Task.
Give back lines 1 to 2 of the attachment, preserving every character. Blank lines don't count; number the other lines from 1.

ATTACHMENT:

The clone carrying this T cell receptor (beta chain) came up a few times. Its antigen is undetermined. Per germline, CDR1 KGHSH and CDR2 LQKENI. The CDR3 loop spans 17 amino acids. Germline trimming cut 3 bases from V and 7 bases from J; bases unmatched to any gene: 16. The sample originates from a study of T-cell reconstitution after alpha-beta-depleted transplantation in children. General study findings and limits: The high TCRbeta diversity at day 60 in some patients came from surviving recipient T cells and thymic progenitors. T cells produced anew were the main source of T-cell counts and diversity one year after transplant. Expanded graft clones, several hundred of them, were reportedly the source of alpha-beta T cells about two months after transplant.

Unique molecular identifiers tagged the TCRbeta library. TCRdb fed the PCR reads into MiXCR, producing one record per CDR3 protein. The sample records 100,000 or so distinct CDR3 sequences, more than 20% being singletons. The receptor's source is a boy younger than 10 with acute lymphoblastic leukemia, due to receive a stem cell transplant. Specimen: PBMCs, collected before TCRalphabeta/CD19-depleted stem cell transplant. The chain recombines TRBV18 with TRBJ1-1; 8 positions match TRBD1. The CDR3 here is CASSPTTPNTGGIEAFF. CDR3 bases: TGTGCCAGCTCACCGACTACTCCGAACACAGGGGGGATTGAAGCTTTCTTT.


The clone carrying this T cell receptor (beta chain) came up a few times. Its antigen is undetermined. Per germline, CDR1 KGHSH and CDR2 LQKENI. The CDR3 loop spans 17 amino acids. Germline trimming cut 3 bases from V and 7 bases from J; bases unmatched to any gene: 16. The sample originates from a study of T-cell reconstitution after alpha-beta-depleted transplantation in children. General study findings and limits: The high TCRbeta diversity at day 60 in some patients came from surviving recipient T cells and thymic progenitors. T cells produced anew were the main source of T-cell counts and diversity one year after transplant. Expanded graft clones, several hundred of them, were reportedly the source of alpha-beta T cells about two months after transplant.

Unique molecular identifiers tagged the TCRbeta library. TCRdb fed the PCR reads into MiXCR, producing one record per CDR3 protein. The sample records 100,000 or so distinct CDR3 sequences, more than 20% being singletons. The receptor's source is a boy younger than 10 with acute lymphoblastic leukemia, due to receive a stem cell transplant. Specimen: PBMCs, collected before TCRalphabeta/CD19-depleted stem cell transplant. The chain recombines TRBV18 with TRBJ1-1; 8 positions match TRBD1. The CDR3 here is CASSPTTPNTGGIEAFF. CDR3 bases: TGTGCCAGCTCACCGACTACTCCGAACACAGGGGGGATTGAAGCTTTCTTT.